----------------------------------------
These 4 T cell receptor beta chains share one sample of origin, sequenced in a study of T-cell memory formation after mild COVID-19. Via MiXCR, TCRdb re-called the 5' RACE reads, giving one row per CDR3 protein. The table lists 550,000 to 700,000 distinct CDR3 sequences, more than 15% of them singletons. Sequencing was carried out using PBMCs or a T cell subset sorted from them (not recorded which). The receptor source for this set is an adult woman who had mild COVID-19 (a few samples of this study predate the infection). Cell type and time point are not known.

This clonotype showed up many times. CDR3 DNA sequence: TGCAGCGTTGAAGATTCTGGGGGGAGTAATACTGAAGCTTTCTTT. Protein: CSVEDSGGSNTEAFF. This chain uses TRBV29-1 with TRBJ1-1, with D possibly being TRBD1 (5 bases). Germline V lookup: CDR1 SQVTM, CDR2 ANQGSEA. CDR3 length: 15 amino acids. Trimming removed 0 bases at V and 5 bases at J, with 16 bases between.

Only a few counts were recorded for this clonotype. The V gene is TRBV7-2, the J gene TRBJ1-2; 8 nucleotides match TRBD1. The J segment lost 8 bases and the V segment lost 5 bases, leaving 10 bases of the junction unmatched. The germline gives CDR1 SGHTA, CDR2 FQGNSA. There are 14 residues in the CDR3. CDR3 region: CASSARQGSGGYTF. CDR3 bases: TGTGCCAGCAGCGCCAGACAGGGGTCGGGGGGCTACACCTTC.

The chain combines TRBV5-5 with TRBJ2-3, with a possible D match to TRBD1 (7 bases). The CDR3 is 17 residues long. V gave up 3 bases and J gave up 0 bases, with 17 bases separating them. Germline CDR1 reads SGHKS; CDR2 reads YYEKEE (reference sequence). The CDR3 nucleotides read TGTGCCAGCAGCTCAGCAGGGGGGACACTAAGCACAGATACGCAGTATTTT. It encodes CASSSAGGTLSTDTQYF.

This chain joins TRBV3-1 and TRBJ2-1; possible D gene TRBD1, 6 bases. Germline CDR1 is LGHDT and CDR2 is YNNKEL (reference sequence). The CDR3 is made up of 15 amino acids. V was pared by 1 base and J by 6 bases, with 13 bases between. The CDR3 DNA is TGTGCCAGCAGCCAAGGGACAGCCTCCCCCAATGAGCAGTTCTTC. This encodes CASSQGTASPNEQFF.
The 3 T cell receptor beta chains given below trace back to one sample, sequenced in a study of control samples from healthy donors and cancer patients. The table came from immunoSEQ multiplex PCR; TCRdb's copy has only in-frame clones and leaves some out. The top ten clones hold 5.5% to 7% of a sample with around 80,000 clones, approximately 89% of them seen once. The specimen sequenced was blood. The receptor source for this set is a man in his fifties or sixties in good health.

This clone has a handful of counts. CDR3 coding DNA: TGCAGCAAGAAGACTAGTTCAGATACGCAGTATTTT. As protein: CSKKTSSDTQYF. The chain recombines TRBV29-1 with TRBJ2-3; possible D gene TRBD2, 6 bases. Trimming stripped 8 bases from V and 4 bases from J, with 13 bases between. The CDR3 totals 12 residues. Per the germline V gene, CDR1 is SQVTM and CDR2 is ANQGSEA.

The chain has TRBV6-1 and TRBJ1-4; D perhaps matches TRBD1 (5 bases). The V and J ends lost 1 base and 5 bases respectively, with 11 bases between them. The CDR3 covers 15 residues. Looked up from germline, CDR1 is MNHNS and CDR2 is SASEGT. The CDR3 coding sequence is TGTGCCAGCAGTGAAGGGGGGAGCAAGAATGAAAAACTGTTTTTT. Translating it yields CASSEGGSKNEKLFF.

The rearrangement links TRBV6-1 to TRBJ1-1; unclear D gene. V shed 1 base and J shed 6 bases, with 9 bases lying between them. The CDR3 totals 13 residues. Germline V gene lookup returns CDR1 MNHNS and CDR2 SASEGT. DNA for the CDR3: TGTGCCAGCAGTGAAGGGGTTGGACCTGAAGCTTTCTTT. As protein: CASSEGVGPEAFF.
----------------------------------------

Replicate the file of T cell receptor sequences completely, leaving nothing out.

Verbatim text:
These 4 T cell receptor beta chains share one sample of origin, sequenced in a study of T-cell memory formation after mild COVID-19. Via MiXCR, TCRdb re-called the 5' RACE reads, giving one row per CDR3 protein. The table lists 550,000 to 700,000 distinct CDR3 sequences, more than 15% of them singletons. Sequencing was carried out using PBMCs or a T cell subset sorted from them (not recorded which). The receptor source for this set is an adult woman who had mild COVID-19 (a few samples of this study predate the infection). Cell type and time point are not known.

This clonotype showed up many times. CDR3 DNA sequence: TGCAGCGTTGAAGATTCTGGGGGGAGTAATACTGAAGCTTTCTTT. Protein: CSVEDSGGSNTEAFF. This chain uses TRBV29-1 with TRBJ1-1, with D possibly being TRBD1 (5 bases). Germline V lookup: CDR1 SQVTM, CDR2 ANQGSEA. CDR3 length: 15 amino acids. Trimming removed 0 bases at V and 5 bases at J, with 16 bases between.

Only a few counts were recorded for this clonotype. The V gene is TRBV7-2, the J gene TRBJ1-2; 8 nucleotides match TRBD1. The J segment lost 8 bases and the V segment lost 5 bases, leaving 10 bases of the junction unmatched. The germline gives CDR1 SGHTA, CDR2 FQGNSA. There are 14 residues in the CDR3. CDR3 region: CASSARQGSGGYTF. CDR3 bases: TGTGCCAGCAGCGCCAGACAGGGGTCGGGGGGCTACACCTTC.

The chain combines TRBV5-5 with TRBJ2-3, with a possible D match to TRBD1 (7 bases). The CDR3 is 17 residues long. V gave up 3 bases and J gave up 0 bases, with 17 bases separating them. Germline CDR1 reads SGHKS; CDR2 reads YYEKEE (reference sequence). The CDR3 nucleotides read TGTGCCAGCAGCTCAGCAGGGGGGACACTAAGCACAGATACGCAGTATTTT. It encodes CASSSAGGTLSTDTQYF.

This chain joins TRBV3-1 and TRBJ2-1; possible D gene TRBD1, 6 bases. Germline CDR1 is LGHDT and CDR2 is YNNKEL (reference sequence). The CDR3 is made up of 15 amino acids. V was pared by 1 base and J by 6 bases, with 13 bases between. The CDR3 DNA is TGTGCCAGCAGCCAAGGGACAGCCTCCCCCAATGAGCAGTTCTTC. This encodes CASSQGTASPNEQFF.
The 3 T cell receptor beta chains given below trace back to one sample, sequenced in a study of control samples from healthy donors and cancer patients. The table came from immunoSEQ multiplex PCR; TCRdb's copy has only in-frame clones and leaves some out. The top ten clones hold 5.5% to 7% of a sample with around 80,000 clones, approximately 89% of them seen once. The specimen sequenced was blood. The receptor source for this set is a man in his fifties or sixties in good health.

This clone has a handful of counts. CDR3 coding DNA: TGCAGCAAGAAGACTAGTTCAGATACGCAGTATTTT. As protein: CSKKTSSDTQYF. The chain recombines TRBV29-1 with TRBJ2-3; possible D gene TRBD2, 6 bases. Trimming stripped 8 bases from V and 4 bases from J, with 13 bases between. The CDR3 totals 12 residues. Per the germline V gene, CDR1 is SQVTM and CDR2 is ANQGSEA.

The chain has TRBV6-1 and TRBJ1-4; D perhaps matches TRBD1 (5 bases). The V and J ends lost 1 base and 5 bases respectively, with 11 bases between them. The CDR3 covers 15 residues. Looked up from germline, CDR1 is MNHNS and CDR2 is SASEGT. The CDR3 coding sequence is TGTGCCAGCAGTGAAGGGGGGAGCAAGAATGAAAAACTGTTTTTT. Translating it yields CASSEGGSKNEKLFF.

The rearrangement links TRBV6-1 to TRBJ1-1; unclear D gene. V shed 1 base and J shed 6 bases, with 9 bases lying between them. The CDR3 totals 13 residues. Germline V gene lookup returns CDR1 MNHNS and CDR2 SASEGT. DNA for the CDR3: TGTGCCAGCAGTGAAGGGGTTGGACCTGAAGCTTTCTTT. As protein: CASSEGVGPEAFF.